The sun peeks through the icicles hanging outside my kitchen window. I look, I smile, I go for my camera, and now I must turn my thoughts to "the work project" that is filling these days. I hope to visit you all soon... Wiz
Saturday, March 03, 2007
Posted by Judy on Saturday, March 03, 2007
Tuesday, February 27, 2007
I dropped in on Elizabeth Gnome this afternoon. I hadn’t seen her in some time, and with the warmer temperatures, today was a good day for a ski around the forest broken up by a visit with this dear friend.
As I approached her small cottage, the smell of something delicious came wafting on the breeze, mingled with the faint scent of wood smoke and balsam. I knocked, and after a short wait the door opened, emitting a cloud of steam that obliterated all but the feet of the gnome who I was sure was beckoning me in. I ducked down to enter the tiny cottage, we hugged the familiar hug of friends, exchanged greetings, and Elizabeth offered a mug of mead. (To be honest, I had been looking forward to this treat).
The source of the wonderful smell was a large kettle over the open fire: Elizabeth was making Track Soup! Like fresh asparagus, strawberries or maple syrup, there is a season for this delicacy, and when the conditions are right, the opportunity must be seized, and Elizabeth Gnome was seizing it on this fine February day. She is proud of her cooking (as well she should be), and on this day when she was feeling that all was right with the world, Elizabeth shared her recipe. I have scaled down the amounts so that it will serve four people (rather than the traditional 73 gnomes):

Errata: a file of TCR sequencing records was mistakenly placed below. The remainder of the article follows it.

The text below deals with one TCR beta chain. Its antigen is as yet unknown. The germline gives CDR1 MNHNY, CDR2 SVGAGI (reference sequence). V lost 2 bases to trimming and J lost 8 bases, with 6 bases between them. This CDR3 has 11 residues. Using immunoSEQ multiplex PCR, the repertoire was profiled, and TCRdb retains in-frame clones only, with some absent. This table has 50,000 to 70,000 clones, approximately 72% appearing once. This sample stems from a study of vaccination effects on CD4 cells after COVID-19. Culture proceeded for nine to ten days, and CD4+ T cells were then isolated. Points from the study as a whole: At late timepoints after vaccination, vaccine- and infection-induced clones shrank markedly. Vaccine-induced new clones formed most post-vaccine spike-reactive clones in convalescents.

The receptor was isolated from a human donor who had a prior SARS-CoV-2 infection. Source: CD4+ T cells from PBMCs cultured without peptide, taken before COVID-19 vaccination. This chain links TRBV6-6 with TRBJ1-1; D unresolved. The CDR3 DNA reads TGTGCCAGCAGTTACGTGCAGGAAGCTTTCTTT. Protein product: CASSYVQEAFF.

Tracks of deer, coyote, fisher, mouse, rabbit etc. (you can not have too many)
Onions – 1 large
Garlic – 2 cloves
Butter – 3 tablespoons
Milk – 2 cups
Water – 1 cup
Potatoes – two large, cut in cubes
Cottage cheese - up to 2 cups (as desired)
1. Melt the butter in a kettle over a medium fire
2. Chop the onions and sauté them in the butter for a couple of minutes
3. Mince the garlic, add to the onions and sauté a couple more minutes
4. Stir in the deer tracks, mixing well
5. Add two cups of milk and one cup of water
6. Stir in the coyote tracks a few at a time as the liquid is heating
7. Add the potatoes, cover and bring to simmering.
8. Reduce the heat slightly and add the remaining tracks, being careful not to incorporate any excess air.
9. Simmer 5 – 8 minutes (until the potatoes are cooked)
10. Remove from the heat and stir in a cup or two of cottage cheese. (Depending on how cold the cheese is or how much you use, you may have to reheat the soup slightly to melt it).
Cook’s notes: Fresh tracks are essential. Pass up any with dull edges caused by time, and avoid those from areas where mosses and grass tufts have been scattered by deer digging for food. Elizabeth was ecstatic over having found some porcupine tracks, but in my opinion this is an acquired taste, and they are not often found. For best flavor, serve and eat as soon as possible after the cooking process is complete, as coyote and fisher tracks lose flavor rapidly.
Please click on the image to enlarge it.
Posted by Judy on Tuesday, February 27, 2007